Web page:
Food Costs Soar But Healthy Eating Still Affordable

February 25, 2009 at 8:00 am Leave a comment

Healthy food is still affordable for the average
family, despite the cost of food skyrocketing by 20 per cent since 2000, according to new
The survey, in Nutrition & Dietetics published by Wiley-Blackwell, found rising food costs have
been matched by increasing average incomes and welfare payments, making the affordability of
healthy food about the same as it was in 2000.

Researchers compared the results of the Illawarra Healthy Food Basket survey between 2000 and
2007 to monitor the affordability of healthy eating over time.

According to the survey, vegetables and fruit increased in price the most – by 56 per cent and 47
per cent, respectively. But the cost of bread, cereals and dairy foods stayed the same or even
dropped over the seven-year period.

‘It’s concerning that fruit and vegetable prices have gone up the most. Our study shows this rise
has been offset by other prices coming down and by the increase in people’s income. So putting
healthy food on the table is still possible even in this day and age,’ said study co-author and
Accredited Practising Dietitian Associate Professor Peter Williams.

‘Now more than ever, the Government needs to focus its policies on reducing the cost of healthy
food like fruit and vegetables. All Australians should be able to access healthy foods at a
reasonable price,’ said Claire Hewat, Executive Director of the Dietitians Association of

‘With warnings that climate change will put upward pressure on food prices, we’re encouraging
Australians to prepare more homemade meals from basic food items, like fruit and vegetables.
And this survey shows that it’s cheaper to buy fresh foods from the supermarket than to eat out,’
said Ms Hewat.

Nutrition & Dietetics

Nutrition & Dietetics is Australia and New Zealand’s leading peer-reviewed journal in its field. Covering
all aspects of food, nutrition and dietetics, the Journal provides a forum for the reporting, discussion and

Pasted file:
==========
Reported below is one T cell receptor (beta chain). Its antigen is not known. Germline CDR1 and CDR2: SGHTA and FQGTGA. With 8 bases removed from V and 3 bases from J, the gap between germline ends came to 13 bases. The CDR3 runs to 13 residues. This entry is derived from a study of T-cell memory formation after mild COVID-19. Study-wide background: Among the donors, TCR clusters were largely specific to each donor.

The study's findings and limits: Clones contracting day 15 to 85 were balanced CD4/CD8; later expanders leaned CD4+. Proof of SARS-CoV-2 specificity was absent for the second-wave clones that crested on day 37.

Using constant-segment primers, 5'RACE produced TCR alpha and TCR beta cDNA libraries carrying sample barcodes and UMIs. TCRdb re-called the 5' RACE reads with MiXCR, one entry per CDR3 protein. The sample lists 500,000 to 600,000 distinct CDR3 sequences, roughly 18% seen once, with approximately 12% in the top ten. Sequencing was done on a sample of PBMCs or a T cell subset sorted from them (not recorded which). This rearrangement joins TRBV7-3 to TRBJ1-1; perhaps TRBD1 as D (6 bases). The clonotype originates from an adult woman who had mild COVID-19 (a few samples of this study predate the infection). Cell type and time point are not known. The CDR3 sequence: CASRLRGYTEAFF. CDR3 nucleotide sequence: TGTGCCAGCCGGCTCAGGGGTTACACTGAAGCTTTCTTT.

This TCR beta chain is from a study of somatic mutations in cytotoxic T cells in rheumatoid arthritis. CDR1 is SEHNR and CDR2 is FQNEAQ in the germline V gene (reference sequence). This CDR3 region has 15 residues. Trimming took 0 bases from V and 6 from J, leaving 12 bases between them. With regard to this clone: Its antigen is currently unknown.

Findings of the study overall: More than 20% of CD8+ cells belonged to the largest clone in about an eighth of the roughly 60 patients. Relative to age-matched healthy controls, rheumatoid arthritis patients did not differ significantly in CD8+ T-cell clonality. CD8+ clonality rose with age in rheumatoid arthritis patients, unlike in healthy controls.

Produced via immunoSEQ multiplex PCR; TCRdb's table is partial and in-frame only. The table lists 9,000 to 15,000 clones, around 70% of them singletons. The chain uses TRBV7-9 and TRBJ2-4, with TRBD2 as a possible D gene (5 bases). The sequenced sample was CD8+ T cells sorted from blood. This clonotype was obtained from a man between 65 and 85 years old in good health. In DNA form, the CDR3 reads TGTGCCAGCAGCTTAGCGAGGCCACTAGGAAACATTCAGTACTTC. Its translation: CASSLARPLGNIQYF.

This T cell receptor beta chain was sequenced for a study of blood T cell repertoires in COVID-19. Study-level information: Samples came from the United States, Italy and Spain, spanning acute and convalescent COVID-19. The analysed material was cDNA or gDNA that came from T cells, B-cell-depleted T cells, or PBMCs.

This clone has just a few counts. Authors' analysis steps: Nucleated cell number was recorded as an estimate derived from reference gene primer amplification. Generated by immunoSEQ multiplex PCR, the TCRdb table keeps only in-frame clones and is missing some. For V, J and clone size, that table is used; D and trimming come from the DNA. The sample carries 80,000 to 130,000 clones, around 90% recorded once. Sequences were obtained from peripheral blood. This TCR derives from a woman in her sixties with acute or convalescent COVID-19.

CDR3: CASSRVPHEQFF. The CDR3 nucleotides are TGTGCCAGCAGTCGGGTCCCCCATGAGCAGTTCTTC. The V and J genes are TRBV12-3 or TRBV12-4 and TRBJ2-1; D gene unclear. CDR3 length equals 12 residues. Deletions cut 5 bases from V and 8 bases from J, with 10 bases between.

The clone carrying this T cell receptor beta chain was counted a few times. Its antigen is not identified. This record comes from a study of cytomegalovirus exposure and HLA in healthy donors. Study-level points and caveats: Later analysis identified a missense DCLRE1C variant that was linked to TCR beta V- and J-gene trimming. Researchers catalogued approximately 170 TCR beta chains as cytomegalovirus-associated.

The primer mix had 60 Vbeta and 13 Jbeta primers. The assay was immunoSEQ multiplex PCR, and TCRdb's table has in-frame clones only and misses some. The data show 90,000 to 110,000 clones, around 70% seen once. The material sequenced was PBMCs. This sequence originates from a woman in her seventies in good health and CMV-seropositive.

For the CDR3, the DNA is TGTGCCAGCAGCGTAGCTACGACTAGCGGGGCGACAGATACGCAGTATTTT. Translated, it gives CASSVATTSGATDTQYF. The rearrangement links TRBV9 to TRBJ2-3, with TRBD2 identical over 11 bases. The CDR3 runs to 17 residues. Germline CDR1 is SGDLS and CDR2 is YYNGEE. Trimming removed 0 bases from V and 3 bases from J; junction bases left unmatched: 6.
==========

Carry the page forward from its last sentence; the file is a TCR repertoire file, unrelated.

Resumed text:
development of scientifically credible knowledge related to human nutrition and dietetics.

Widely respected in Australia and around the world, Nutrition & Dietetics publishes original research,
methodology analyses, commentaries and viewpoints, research reviews, book reviews and much more.
The Journal aims to keep health professionals abreast of current knowledge on human nutrition and diet,
and accepts contributions from around the world.

About Wiley-Blackwell

Wiley-Blackwell was formed in February 2007 as a result of the acquisition of Blackwell Publishing Ltd.
by John Wiley & Sons, Inc., and its merger with Wiley’s Scientific, Technical, and Medical business.
Together, the companies have created a global publishing business with deep strength in every major
academic and professional field. Wiley-Blackwell publishes approximately 1,400 scholarly peer-reviewed

journals and an extensive collection of books with global appeal. For more information on Wiley-
Blackwell, please visit or

About Wiley

Founded in 1807, John Wiley & Sons, Inc. has been a valued source of information and understanding for
200 years, helping people around the world meet their needs and fulfill their aspirations. Since 1901,
Wiley and its acquired companies have published the works of more than 350 Nobel laureates in all
categories: Literature, Economics, Physiology/Medicine, Chemistry and Peace.

Our core businesses include scientific, technical, medical and scholarly journals, encyclopedias, books,
and online products and services; professional/trade publishes books, subscription products, training
materials, and online applications and websites; and educational materials for undergraduate and graduate
students and lifelong learners. Wiley’s global headquarters are located in Hoboken, New Jersey, with
operations in the U.S., Europe, Asia, Canada, and Australia. The Company’s Web site can be accessed at The Company is listed on the New York Stock Exchange under the symbols JWa
and JWb.

John Wiley & Sons, Inc.



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